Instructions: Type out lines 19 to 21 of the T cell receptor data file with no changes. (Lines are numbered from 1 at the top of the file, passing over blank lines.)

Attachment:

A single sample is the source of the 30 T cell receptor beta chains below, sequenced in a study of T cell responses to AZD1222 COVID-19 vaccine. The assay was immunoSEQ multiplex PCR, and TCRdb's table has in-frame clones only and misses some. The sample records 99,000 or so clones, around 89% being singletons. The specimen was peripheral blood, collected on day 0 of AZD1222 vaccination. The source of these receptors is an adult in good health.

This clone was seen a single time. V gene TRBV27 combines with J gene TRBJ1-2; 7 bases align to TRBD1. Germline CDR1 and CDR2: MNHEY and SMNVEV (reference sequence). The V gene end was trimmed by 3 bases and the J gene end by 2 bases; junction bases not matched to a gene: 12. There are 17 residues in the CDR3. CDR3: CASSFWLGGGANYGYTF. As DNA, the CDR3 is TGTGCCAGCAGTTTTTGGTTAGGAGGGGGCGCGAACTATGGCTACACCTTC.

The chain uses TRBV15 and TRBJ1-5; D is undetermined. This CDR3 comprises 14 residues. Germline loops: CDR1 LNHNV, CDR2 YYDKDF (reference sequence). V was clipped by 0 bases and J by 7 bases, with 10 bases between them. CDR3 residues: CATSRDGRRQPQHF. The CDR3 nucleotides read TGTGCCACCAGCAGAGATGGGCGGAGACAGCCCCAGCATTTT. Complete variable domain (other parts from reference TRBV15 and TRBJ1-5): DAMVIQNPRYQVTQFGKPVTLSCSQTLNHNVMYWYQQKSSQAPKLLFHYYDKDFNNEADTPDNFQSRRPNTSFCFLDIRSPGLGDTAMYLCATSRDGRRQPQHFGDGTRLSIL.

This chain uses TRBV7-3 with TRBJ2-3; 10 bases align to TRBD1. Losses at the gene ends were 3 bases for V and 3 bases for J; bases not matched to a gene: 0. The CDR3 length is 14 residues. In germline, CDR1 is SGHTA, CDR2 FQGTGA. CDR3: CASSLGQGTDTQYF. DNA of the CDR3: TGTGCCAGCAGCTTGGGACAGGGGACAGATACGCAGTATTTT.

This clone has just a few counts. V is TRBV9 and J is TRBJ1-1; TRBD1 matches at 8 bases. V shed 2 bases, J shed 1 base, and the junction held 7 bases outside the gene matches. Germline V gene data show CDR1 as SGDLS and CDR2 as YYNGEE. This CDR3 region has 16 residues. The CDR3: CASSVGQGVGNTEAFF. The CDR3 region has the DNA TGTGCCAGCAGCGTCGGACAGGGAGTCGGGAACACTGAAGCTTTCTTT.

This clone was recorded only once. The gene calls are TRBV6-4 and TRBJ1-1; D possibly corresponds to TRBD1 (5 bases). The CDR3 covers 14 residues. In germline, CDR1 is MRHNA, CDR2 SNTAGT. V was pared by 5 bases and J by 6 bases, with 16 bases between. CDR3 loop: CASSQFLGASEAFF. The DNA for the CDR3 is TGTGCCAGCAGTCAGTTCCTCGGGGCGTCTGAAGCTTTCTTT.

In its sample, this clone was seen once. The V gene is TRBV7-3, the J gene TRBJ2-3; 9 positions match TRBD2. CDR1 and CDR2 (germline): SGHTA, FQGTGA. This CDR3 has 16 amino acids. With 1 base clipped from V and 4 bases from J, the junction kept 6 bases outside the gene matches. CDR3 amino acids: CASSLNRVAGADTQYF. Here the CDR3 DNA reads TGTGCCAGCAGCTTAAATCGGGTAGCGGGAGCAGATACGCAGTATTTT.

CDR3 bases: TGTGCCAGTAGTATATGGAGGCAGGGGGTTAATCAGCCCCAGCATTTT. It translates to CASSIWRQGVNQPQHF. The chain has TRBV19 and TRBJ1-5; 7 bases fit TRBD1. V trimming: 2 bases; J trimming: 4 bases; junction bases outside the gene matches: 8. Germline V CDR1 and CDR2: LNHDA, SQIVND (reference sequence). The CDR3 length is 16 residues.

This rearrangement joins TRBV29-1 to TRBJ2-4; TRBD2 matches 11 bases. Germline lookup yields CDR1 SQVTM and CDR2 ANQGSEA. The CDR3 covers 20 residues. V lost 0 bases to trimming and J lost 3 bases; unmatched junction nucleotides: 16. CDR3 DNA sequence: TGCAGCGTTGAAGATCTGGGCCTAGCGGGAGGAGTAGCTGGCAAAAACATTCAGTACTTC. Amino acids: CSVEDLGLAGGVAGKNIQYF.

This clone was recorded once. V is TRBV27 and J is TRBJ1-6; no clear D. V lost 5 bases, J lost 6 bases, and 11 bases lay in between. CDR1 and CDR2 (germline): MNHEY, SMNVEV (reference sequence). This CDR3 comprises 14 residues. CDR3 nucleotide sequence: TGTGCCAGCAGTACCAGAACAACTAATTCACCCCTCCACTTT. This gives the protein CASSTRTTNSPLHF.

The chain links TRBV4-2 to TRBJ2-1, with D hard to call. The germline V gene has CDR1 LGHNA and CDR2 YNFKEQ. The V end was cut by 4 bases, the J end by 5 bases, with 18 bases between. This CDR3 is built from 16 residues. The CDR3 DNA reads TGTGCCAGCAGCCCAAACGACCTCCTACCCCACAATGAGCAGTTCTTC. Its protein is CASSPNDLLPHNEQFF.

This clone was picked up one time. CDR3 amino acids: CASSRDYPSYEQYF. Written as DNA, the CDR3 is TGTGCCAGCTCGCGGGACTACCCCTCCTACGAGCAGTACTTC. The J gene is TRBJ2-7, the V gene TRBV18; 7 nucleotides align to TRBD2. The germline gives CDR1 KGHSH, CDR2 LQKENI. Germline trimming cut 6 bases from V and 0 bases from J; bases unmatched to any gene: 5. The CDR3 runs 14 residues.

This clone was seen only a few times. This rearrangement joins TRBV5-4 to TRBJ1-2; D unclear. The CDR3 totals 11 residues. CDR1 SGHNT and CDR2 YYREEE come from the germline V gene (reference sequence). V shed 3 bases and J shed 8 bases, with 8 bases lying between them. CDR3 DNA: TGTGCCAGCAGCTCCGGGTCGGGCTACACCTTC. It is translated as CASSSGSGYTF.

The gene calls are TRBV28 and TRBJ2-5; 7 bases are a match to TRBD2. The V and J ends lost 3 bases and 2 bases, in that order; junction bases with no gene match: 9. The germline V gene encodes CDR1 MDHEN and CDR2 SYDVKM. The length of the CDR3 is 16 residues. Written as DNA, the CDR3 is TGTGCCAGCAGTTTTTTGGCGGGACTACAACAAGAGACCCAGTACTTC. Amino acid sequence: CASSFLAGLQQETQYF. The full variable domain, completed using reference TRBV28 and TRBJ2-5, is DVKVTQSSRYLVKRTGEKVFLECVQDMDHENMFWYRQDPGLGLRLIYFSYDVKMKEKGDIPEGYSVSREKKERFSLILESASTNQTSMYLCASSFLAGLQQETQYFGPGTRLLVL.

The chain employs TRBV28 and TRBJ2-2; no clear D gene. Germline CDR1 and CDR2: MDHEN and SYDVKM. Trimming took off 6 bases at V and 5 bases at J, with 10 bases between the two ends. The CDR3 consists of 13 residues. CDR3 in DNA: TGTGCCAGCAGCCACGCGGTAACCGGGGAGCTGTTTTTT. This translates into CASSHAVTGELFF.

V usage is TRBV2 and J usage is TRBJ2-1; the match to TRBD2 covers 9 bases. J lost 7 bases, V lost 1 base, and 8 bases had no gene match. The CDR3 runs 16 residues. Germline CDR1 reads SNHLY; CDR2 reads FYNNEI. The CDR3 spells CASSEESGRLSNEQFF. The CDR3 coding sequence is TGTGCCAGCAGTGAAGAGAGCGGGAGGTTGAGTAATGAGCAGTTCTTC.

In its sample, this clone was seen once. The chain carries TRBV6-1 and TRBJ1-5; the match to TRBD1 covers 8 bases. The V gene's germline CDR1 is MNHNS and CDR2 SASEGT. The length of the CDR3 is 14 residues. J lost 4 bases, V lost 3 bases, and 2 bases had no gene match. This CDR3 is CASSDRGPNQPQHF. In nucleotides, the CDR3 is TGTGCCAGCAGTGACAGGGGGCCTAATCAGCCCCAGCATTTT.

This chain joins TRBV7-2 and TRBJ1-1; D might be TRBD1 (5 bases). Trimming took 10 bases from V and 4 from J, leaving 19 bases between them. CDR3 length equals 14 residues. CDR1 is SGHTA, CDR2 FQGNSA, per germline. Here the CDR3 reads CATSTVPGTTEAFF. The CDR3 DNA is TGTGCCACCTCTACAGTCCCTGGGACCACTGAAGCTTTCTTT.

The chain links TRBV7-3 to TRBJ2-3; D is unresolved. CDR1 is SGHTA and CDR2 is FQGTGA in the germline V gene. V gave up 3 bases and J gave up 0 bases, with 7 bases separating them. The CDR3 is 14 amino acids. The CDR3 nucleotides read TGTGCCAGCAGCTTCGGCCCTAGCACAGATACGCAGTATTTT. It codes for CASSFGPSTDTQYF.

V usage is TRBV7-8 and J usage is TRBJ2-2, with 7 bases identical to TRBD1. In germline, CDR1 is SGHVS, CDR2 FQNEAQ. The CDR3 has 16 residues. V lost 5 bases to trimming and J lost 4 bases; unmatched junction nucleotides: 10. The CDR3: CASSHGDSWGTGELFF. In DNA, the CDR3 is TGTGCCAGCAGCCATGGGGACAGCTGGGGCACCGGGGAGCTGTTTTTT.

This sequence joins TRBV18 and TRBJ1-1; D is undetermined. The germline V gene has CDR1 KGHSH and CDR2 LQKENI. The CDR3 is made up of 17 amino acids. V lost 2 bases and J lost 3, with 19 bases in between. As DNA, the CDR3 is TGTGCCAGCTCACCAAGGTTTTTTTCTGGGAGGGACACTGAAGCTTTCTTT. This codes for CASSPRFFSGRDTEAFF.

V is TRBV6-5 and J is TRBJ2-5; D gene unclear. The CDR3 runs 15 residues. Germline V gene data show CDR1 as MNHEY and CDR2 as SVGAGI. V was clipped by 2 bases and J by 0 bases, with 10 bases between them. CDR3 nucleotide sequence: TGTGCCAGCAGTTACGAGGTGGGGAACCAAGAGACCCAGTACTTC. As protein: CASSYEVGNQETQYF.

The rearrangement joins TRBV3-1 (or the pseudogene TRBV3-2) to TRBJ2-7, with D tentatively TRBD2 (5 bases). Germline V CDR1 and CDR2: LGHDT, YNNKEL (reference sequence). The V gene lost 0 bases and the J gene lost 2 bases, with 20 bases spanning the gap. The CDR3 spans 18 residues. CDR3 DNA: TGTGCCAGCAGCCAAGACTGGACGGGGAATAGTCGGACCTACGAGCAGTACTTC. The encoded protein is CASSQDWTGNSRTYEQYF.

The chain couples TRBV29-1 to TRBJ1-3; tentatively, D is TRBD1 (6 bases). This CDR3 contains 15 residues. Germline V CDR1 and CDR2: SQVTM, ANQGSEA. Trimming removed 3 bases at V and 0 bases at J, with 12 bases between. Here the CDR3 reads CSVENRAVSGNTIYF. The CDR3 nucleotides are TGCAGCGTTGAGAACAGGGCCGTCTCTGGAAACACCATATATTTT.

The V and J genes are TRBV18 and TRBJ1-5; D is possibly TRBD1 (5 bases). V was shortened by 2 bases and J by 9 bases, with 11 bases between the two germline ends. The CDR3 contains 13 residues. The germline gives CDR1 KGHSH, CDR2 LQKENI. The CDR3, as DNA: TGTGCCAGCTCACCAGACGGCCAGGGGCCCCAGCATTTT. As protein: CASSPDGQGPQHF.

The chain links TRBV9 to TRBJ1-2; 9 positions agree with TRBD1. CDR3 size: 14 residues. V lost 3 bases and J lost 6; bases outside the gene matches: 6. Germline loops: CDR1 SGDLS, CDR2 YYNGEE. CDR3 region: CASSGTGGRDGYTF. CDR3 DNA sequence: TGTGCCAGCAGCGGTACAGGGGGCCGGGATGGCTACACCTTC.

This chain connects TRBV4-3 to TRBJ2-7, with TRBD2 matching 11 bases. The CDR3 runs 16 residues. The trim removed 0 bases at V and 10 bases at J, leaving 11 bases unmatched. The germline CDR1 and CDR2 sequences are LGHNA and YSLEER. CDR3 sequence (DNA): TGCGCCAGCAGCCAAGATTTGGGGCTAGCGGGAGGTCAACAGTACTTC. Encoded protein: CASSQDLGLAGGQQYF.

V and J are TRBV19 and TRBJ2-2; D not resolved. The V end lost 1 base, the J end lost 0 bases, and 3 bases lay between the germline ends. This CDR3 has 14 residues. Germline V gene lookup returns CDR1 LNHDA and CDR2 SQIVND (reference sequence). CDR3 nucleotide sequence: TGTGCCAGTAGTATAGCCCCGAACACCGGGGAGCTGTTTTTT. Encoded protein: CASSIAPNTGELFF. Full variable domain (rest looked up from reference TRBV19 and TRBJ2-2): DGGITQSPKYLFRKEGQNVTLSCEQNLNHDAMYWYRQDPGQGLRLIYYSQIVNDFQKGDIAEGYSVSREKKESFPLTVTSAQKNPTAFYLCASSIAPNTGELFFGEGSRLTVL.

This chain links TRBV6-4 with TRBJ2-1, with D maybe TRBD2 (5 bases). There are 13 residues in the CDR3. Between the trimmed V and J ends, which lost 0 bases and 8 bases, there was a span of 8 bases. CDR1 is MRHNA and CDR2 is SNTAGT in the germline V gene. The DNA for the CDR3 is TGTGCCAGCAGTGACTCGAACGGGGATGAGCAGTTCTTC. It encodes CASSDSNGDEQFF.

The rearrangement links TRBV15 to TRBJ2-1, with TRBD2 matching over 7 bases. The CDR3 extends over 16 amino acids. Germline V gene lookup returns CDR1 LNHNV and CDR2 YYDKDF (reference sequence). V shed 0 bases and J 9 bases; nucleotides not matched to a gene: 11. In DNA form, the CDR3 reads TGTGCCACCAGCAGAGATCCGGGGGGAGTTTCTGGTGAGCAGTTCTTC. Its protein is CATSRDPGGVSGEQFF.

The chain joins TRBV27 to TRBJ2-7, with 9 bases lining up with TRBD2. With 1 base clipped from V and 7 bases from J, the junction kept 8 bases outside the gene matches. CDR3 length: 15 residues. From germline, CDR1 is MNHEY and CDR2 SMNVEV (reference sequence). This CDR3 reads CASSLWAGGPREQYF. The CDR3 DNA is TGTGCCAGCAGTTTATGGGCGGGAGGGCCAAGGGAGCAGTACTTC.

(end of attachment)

The chain links TRBV7-3 to TRBJ2-3; D is unresolved. CDR1 is SGHTA and CDR2 is FQGTGA in the germline V gene. V gave up 3 bases and J gave up 0 bases, with 7 bases separating them. The CDR3 is 14 amino acids. The CDR3 nucleotides read TGTGCCAGCAGCTTCGGCCCTAGCACAGATACGCAGTATTTT. It codes for CASSFGPSTDTQYF.

V usage is TRBV7-8 and J usage is TRBJ2-2, with 7 bases identical to TRBD1. In germline, CDR1 is SGHVS, CDR2 FQNEAQ. The CDR3 has 16 residues. V lost 5 bases to trimming and J lost 4 bases; unmatched junction nucleotides: 10. The CDR3: CASSHGDSWGTGELFF. In DNA, the CDR3 is TGTGCCAGCAGCCATGGGGACAGCTGGGGCACCGGGGAGCTGTTTTTT.

This sequence joins TRBV18 and TRBJ1-1; D is undetermined. The germline V gene has CDR1 KGHSH and CDR2 LQKENI. The CDR3 is made up of 17 amino acids. V lost 2 bases and J lost 3, with 19 bases in between. As DNA, the CDR3 is TGTGCCAGCTCACCAAGGTTTTTTTCTGGGAGGGACACTGAAGCTTTCTTT. This codes for CASSPRFFSGRDTEAFF.